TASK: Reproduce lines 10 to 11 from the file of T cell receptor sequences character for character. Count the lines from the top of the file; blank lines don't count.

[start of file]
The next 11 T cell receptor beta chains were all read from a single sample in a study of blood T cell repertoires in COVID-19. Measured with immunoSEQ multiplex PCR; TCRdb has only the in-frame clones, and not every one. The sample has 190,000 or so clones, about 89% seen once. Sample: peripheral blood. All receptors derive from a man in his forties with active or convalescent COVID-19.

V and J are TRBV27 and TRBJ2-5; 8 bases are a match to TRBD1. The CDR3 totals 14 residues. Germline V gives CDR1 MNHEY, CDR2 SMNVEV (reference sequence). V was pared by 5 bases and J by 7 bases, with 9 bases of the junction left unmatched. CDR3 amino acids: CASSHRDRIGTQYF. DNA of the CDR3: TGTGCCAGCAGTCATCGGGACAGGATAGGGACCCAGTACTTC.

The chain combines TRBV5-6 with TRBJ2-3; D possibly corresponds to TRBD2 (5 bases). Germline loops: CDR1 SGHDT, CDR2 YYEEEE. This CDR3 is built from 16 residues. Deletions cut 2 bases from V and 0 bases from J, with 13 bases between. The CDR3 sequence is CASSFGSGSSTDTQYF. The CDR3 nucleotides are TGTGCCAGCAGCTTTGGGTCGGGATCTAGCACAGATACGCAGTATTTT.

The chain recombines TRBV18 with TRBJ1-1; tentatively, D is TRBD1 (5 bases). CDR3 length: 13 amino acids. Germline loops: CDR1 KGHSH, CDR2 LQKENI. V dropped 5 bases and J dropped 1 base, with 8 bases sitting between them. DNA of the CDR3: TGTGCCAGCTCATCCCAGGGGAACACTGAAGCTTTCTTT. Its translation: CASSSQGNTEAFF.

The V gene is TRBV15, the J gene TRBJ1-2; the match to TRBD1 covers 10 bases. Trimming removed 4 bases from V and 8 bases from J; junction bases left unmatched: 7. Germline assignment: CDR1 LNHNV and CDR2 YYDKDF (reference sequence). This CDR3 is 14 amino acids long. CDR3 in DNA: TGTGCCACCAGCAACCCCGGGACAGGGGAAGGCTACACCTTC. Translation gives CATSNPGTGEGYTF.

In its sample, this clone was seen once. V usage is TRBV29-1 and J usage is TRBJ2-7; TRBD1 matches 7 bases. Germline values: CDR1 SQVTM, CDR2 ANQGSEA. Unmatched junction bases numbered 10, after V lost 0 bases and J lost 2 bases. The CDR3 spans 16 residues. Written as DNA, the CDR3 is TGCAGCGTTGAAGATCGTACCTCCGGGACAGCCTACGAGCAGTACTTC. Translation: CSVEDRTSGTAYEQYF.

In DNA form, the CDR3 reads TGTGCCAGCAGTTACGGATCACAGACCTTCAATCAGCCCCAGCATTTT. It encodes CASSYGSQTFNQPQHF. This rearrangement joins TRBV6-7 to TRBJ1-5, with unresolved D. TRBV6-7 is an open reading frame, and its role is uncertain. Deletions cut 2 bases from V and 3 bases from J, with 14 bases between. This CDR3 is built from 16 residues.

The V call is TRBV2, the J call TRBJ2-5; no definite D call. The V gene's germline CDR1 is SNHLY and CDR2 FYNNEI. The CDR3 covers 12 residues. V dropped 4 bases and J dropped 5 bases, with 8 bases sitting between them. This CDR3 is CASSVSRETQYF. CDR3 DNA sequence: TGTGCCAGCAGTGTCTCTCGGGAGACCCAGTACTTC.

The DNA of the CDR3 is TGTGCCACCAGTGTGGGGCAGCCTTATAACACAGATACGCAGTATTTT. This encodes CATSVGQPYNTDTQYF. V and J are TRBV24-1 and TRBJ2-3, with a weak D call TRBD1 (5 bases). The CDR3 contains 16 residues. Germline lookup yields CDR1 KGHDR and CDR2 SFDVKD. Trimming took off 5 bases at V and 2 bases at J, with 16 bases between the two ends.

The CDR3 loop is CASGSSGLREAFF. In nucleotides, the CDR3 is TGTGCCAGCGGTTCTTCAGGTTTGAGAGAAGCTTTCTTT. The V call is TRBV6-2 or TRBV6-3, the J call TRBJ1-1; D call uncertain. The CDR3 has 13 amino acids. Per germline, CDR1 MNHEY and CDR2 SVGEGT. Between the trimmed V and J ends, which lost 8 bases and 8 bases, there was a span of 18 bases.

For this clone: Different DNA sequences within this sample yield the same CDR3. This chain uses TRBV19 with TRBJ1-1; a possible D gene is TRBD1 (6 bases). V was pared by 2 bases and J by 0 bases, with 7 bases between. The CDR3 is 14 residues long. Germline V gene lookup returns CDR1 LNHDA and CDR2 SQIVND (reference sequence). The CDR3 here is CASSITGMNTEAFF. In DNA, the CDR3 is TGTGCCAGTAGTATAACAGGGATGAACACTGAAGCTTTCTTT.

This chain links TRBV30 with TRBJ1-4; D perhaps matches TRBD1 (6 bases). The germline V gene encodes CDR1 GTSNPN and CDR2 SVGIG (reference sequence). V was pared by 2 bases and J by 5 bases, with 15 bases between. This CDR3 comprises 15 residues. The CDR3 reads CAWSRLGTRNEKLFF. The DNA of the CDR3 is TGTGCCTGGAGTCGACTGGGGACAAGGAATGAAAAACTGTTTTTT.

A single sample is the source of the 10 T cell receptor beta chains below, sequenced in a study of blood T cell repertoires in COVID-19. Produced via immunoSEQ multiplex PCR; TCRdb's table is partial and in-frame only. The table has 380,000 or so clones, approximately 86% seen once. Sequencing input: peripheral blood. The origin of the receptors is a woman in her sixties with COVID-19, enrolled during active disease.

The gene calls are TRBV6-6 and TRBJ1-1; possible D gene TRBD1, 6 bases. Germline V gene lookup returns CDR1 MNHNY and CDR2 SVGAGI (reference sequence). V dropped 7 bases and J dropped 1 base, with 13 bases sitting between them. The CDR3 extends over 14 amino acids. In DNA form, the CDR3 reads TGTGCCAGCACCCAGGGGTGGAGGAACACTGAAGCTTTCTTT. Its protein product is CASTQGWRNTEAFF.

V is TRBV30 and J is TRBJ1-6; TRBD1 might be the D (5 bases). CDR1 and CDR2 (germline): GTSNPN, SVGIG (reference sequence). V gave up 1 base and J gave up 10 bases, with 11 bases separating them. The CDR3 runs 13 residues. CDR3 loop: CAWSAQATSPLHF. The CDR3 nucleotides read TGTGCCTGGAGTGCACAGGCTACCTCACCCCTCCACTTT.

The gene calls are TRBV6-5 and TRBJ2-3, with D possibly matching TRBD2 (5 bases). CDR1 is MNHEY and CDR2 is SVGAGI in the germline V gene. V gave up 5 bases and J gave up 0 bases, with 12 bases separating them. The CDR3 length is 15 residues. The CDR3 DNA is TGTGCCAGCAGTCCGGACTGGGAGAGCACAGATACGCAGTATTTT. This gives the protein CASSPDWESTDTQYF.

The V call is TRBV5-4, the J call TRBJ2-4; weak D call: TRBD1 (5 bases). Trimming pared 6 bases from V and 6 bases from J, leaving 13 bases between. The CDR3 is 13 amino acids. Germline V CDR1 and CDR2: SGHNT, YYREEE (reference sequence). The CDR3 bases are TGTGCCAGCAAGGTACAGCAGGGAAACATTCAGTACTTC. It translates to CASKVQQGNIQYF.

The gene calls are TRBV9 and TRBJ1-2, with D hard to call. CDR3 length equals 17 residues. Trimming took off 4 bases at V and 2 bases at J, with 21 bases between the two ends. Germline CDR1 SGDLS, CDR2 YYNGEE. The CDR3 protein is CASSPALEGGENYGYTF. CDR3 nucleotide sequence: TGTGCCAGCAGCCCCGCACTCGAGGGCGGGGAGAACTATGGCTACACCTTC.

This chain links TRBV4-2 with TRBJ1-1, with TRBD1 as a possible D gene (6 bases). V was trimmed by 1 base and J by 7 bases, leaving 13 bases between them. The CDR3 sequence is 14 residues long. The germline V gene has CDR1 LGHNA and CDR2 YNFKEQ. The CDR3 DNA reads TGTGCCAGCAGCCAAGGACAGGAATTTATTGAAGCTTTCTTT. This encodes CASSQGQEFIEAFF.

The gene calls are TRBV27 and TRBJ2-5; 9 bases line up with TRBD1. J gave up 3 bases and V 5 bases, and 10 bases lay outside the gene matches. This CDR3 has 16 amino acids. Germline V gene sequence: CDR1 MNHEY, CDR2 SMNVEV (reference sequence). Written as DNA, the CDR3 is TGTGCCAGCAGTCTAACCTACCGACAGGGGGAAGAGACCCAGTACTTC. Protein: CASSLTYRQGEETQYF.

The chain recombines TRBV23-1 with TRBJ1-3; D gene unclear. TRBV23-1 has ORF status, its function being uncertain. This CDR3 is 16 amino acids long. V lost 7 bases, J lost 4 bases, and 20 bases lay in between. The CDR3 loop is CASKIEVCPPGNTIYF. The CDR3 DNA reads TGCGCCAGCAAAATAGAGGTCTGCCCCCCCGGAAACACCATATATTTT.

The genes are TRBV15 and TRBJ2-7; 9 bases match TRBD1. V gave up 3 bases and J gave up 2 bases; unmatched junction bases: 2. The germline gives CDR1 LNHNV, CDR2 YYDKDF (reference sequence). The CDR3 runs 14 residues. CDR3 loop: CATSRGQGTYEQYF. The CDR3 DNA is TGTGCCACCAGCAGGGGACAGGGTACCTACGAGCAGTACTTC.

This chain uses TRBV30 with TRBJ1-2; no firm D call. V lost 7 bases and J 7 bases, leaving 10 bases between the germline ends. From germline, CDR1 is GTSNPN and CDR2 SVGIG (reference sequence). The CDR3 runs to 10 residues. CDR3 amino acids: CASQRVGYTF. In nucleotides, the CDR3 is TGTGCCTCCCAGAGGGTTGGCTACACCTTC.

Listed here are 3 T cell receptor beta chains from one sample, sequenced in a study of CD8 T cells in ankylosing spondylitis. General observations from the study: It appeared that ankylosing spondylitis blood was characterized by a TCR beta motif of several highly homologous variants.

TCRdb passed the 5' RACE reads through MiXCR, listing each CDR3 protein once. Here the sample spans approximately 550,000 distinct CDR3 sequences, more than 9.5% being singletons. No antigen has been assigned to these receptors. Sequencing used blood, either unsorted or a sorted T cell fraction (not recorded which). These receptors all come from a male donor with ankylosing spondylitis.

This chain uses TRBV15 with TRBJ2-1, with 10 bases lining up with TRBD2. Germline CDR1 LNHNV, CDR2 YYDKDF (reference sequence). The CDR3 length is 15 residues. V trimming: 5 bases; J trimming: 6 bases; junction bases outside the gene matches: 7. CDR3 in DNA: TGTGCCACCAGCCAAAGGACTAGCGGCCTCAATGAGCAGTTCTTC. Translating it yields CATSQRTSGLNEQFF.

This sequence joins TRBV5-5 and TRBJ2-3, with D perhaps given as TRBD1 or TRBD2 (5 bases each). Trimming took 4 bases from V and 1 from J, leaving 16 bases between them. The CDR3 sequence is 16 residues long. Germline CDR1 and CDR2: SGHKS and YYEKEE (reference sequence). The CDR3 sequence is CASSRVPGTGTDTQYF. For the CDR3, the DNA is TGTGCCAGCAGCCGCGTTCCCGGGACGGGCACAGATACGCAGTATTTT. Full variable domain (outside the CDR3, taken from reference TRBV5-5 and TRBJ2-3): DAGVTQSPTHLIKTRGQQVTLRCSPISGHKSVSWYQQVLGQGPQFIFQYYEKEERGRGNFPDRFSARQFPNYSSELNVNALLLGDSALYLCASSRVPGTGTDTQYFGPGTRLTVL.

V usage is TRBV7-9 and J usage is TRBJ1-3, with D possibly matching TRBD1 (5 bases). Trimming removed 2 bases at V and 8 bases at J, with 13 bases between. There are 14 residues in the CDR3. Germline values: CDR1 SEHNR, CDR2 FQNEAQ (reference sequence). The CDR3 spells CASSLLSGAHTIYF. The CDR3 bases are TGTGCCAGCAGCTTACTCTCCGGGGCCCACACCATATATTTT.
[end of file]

The CDR3 loop is CASGSSGLREAFF. In nucleotides, the CDR3 is TGTGCCAGCGGTTCTTCAGGTTTGAGAGAAGCTTTCTTT. The V call is TRBV6-2 or TRBV6-3, the J call TRBJ1-1; D call uncertain. The CDR3 has 13 amino acids. Per germline, CDR1 MNHEY and CDR2 SVGEGT. Between the trimmed V and J ends, which lost 8 bases and 8 bases, there was a span of 18 bases.

For this clone: Different DNA sequences within this sample yield the same CDR3. This chain uses TRBV19 with TRBJ1-1; a possible D gene is TRBD1 (6 bases). V was pared by 2 bases and J by 0 bases, with 7 bases between. The CDR3 is 14 residues long. Germline V gene lookup returns CDR1 LNHDA and CDR2 SQIVND (reference sequence). The CDR3 here is CASSITGMNTEAFF. In DNA, the CDR3 is TGTGCCAGTAGTATAACAGGGATGAACACTGAAGCTTTCTTT.